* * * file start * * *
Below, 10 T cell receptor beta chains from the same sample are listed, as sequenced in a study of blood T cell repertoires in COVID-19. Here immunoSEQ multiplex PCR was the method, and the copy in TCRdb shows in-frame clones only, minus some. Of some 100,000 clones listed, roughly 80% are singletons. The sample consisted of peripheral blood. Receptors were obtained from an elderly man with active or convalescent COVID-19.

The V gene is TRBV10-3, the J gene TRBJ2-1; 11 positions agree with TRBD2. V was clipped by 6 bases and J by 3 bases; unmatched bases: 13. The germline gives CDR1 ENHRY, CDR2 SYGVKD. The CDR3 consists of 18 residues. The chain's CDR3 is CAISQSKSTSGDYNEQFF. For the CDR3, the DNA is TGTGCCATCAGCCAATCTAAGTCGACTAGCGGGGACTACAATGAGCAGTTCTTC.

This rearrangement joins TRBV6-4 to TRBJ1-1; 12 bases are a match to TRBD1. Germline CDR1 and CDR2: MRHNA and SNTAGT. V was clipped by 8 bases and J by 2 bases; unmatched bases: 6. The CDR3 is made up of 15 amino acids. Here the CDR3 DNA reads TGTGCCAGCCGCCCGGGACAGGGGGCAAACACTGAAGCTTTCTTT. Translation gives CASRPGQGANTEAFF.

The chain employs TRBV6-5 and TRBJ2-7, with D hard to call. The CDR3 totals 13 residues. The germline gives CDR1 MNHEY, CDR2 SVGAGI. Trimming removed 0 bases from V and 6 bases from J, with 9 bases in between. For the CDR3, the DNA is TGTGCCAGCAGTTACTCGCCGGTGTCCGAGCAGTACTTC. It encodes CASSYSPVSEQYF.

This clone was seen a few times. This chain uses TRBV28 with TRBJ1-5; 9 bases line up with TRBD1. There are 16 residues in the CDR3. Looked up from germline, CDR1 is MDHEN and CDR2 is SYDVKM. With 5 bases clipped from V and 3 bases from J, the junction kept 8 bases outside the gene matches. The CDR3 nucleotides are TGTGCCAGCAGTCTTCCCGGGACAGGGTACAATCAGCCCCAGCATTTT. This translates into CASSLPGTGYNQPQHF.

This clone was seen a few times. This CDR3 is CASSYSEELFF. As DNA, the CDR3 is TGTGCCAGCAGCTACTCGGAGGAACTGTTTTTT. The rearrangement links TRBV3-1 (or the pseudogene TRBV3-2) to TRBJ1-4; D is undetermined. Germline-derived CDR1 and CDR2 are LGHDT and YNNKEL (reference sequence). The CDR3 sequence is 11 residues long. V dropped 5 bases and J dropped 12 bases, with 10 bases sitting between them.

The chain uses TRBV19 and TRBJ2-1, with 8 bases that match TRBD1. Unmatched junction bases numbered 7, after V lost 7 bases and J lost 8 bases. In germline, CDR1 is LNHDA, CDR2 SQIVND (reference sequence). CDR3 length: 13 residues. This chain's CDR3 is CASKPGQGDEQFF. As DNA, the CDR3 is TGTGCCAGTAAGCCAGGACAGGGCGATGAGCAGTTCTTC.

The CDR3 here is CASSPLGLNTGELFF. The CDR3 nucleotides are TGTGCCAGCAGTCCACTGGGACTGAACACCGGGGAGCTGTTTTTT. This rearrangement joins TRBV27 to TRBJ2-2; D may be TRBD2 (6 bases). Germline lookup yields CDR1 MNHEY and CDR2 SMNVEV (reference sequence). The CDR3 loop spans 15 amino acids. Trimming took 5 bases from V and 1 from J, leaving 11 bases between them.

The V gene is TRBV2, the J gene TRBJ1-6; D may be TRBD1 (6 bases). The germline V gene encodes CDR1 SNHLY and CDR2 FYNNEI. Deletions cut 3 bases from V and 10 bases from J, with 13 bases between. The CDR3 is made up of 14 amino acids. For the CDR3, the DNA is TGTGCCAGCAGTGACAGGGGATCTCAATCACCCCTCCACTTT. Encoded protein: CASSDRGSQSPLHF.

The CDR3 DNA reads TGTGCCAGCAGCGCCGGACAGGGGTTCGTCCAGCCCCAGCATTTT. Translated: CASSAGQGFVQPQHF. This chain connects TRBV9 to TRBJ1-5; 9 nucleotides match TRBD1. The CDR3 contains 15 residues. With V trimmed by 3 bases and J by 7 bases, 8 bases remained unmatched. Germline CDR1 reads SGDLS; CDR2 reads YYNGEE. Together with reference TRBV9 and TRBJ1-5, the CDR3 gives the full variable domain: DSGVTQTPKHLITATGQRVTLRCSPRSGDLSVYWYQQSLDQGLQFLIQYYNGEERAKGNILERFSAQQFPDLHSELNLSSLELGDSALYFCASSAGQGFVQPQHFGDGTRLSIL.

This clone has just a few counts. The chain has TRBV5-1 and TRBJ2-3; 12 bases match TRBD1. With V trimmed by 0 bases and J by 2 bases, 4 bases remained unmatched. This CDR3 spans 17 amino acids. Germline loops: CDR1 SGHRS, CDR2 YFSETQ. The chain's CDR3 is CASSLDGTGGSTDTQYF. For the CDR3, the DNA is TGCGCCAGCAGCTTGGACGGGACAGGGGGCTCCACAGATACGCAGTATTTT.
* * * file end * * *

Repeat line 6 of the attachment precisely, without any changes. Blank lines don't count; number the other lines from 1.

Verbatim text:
This clone was seen a few times. This CDR3 is CASSYSEELFF. As DNA, the CDR3 is TGTGCCAGCAGCTACTCGGAGGAACTGTTTTTT. The rearrangement links TRBV3-1 (or the pseudogene TRBV3-2) to TRBJ1-4; D is undetermined. Germline-derived CDR1 and CDR2 are LGHDT and YNNKEL (reference sequence). The CDR3 sequence is 11 residues long. V dropped 5 bases and J dropped 12 bases, with 10 bases sitting between them.